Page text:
What changes can your committee make to help generate a stronger outcome?
Three governance best practices for nonprofits
Governance best practices aren't always intuitive. Learn about three best practices that can help build a strong foundation for good governance.
HI, I’m MJ Bobyock. My role at SEI is to work with our nonprofit clients on issues like investment policy, asset allocation, spending, and governance.
I am here to talk to you about the important subject of governance and best practices for high performing boards and investment committees. As a fiduciary, your main duties include loyalty, care, and obedience towards the goals and objectives of your organization. These duties, along with UPMIFA, (Uniform Prudent Investment Management Act) are the primary legal guidelines for nonprofits. In this video, we are focusing more on three best practices that help build a strong basis for good governance.
The first, while seemingly obvious, is worth emphasizing, and that is all about effective and supportive communication. This allows for more open, trusting and engaging relationships that carry over into developing strategy and decision making. It’s important that we allow for behavioral differences and varying opinions. If, for example, you are discussing adding alternative asset classes to your portfolio, like private equity, do you first solicit opinions on a one-on-one basis, or start with a group discussion? Either is fine; it depends on the behavioral biases and levels of expertise of the committee or board. Perhaps one or two people have a deep understanding of the subject and are more vocal, but others need more education. You might not uncover that without a one-one-one conversation. This also builds trust and support, which improves communication going forward on whatever topics might be on the agenda— be it risk preference, tactical strategies, environmental, social, and governance investing or DEI considerations. By developing a better understanding of your peers preferences and expertise, you can more effectively build consensus and unity when making important decisions.
A second best practice is as simple as being prepared. Part of our duty of care is being informed, so we have to do our homework. Then we can hit the ground running in meetings and take action quickly and efficiently. Be sure to share meeting materials in advance in order to give members time to review and form opinions. Follow up with them, to see if they have any questions or concerns prior to the meeting, so that the discussion at the meeting can be engaging and decisive. Many committees I work with find having a dashboard with key facts readily available helps them get grounded with the macro scenario before diving into more tactical decisions.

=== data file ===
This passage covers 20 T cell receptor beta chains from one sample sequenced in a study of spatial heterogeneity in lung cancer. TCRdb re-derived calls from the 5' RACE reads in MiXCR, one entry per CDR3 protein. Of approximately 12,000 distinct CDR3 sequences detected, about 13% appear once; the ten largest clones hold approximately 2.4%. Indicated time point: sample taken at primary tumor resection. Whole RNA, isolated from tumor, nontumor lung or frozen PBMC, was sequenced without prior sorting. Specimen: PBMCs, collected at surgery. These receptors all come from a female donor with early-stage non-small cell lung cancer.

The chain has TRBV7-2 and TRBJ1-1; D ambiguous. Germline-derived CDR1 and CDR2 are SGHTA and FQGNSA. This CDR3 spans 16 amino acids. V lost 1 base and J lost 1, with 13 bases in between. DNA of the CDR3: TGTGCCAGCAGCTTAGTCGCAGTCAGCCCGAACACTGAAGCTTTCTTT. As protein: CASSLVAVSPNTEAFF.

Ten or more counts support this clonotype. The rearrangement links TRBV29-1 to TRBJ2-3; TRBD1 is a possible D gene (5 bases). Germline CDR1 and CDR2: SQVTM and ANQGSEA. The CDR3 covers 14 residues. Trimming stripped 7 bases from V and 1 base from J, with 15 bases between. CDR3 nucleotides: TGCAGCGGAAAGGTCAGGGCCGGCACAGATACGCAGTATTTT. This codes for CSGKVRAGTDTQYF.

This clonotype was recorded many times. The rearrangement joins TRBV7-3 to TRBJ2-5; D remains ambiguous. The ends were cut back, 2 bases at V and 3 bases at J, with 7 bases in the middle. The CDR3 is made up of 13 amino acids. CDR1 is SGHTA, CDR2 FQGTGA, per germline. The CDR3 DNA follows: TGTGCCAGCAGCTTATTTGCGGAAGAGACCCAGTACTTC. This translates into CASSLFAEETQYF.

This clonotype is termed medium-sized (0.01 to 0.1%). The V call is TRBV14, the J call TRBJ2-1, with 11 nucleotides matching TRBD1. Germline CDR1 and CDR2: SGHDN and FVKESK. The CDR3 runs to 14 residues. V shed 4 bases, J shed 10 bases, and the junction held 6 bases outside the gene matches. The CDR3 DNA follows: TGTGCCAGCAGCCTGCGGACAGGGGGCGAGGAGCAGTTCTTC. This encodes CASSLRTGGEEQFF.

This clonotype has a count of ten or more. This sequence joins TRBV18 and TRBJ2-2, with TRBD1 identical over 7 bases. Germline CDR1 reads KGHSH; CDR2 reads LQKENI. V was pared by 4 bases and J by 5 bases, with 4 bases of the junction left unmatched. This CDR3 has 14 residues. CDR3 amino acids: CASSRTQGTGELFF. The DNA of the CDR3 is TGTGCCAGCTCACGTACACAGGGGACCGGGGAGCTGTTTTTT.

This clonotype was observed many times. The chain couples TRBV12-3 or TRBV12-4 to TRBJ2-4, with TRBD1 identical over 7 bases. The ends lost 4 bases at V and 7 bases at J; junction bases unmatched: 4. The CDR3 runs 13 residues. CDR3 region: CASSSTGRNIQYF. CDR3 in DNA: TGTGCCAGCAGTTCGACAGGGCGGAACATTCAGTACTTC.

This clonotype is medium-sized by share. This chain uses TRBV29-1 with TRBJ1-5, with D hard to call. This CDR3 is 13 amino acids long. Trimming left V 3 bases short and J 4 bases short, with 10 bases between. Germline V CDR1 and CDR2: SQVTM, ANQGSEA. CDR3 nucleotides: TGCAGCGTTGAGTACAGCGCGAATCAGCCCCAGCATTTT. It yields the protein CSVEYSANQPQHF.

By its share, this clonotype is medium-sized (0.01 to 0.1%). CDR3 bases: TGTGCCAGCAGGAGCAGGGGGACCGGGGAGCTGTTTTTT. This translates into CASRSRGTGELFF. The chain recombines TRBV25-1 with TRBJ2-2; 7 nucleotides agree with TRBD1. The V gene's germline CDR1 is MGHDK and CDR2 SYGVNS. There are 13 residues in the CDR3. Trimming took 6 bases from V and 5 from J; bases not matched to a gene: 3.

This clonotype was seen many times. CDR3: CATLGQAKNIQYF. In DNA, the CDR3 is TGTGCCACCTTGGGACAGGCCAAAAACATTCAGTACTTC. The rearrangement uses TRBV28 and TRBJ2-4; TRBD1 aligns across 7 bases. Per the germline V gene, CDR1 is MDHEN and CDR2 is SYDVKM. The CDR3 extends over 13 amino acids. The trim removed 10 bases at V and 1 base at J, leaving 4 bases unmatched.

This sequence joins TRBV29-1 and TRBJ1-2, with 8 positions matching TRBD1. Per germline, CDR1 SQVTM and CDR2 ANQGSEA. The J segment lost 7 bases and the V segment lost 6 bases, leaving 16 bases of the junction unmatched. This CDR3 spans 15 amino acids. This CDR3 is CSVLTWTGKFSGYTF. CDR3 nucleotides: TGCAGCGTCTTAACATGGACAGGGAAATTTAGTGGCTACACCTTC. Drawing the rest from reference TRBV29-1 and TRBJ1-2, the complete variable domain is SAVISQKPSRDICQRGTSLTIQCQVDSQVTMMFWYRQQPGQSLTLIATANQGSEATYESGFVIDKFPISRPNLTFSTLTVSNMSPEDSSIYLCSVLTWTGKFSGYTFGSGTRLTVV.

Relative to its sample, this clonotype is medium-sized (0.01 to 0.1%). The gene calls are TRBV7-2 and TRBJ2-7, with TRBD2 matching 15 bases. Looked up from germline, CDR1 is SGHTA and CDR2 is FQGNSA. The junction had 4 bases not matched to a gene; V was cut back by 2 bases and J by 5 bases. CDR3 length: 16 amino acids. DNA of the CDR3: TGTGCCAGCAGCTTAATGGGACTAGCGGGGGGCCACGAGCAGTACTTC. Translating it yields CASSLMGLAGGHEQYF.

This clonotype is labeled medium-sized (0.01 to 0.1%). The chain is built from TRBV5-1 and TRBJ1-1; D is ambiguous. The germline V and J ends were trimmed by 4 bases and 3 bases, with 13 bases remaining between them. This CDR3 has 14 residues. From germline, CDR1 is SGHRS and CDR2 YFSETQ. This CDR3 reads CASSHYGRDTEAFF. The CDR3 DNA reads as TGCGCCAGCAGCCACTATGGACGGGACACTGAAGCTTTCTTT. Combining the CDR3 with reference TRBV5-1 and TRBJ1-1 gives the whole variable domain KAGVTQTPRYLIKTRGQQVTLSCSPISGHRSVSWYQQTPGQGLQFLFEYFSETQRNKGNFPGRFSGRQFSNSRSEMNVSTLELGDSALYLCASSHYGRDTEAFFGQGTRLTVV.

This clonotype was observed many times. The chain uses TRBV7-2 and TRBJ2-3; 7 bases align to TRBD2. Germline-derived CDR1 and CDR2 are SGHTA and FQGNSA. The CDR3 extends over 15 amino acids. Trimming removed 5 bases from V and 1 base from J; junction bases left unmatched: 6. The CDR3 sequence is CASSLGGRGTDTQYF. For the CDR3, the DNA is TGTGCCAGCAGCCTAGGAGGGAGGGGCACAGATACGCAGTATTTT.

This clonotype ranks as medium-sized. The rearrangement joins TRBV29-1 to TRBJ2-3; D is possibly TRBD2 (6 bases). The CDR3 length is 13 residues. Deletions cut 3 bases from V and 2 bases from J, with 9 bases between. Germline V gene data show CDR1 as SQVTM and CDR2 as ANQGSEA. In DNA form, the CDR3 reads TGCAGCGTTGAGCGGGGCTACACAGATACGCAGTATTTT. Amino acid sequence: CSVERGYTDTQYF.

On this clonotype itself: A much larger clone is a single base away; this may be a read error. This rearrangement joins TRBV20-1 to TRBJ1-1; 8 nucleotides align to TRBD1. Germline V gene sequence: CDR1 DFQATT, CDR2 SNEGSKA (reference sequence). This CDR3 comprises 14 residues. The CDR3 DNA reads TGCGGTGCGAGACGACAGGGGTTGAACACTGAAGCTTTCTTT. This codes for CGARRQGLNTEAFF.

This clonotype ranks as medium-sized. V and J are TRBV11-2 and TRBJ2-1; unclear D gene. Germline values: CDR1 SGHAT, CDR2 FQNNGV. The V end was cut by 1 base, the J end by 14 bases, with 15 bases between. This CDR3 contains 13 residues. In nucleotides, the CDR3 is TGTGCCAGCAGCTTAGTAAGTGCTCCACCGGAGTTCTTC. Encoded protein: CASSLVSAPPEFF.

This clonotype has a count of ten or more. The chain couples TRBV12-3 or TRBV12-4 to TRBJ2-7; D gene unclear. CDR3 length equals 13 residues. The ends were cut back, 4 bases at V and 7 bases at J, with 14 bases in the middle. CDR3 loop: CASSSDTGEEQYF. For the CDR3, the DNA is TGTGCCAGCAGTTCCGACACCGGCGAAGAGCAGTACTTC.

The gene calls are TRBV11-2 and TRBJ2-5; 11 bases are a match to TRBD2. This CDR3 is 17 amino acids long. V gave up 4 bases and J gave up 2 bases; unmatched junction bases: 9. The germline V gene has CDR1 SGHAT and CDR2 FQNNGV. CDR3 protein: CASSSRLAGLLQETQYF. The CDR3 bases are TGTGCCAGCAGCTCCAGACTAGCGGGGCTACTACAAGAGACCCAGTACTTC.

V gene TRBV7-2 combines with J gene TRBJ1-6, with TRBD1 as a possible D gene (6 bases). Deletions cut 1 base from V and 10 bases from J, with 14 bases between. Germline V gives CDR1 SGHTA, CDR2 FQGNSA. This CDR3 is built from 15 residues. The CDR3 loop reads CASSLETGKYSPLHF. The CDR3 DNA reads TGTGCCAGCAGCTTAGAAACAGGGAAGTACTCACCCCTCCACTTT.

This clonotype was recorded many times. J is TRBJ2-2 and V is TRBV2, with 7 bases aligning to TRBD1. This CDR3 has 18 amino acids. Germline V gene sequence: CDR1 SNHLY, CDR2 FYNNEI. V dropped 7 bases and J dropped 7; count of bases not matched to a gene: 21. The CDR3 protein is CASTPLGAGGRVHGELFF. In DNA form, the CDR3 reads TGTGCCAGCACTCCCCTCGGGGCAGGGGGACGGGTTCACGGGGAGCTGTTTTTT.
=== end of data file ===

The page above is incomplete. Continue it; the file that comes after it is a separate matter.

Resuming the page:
A third best practice is ongoing education. Whether it be around topics like the quickly changing financial markets, a deep dive into alternatives, communication, or governance training, having everyone on the same page in a forum where there is not decision making helps build mutual understanding as a basis for future discussions. Tap into the individual strengths of members to share their experience and expertise with the collective group. Encourage members to attend industry conferences to learn the latest trends, strategies, and have conversations with peer organizations to broaden their expertise. Offer opportunities for committee and board members to interact outside of a meeting schedule, like a board retreat or occasional social gathering. Also having regular policy reviews on your agenda, as part of an ongoing education training or a separate session, is a good idea to re-familiarize members with these important documents and allows for an opportunity to update them as the environment changes. It is important to documents these reviews in your files.
Through incorporating these best practices, you are well on your way to establishing characteristics of a high performing board and committee. The benefits of applying these practices are:
While these best practices may seem intuitive to some, they are relevant and effective ways to manage behavioral differences and worth refreshing among committee members. Taking inventory and re-evaluating your committee’s structure may allow you to make subtle changes that generates a stronger outcome.
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This information is provided by SEI Investments Management Corporation (SIMC), a registered investment adviser and wholly owned subsidiary of SEI Investments Company (SEI).
Investing involves risk including possible loss of principal. There can be no assurance goals will be met nor that risk can be managed successfully. This material represents an assessment at a specific point in time and is not intended to be a forecast of future events, or a guarantee of future results. This information should not be relied upon by the reader as research or investment advice and is intended for educational purposes only.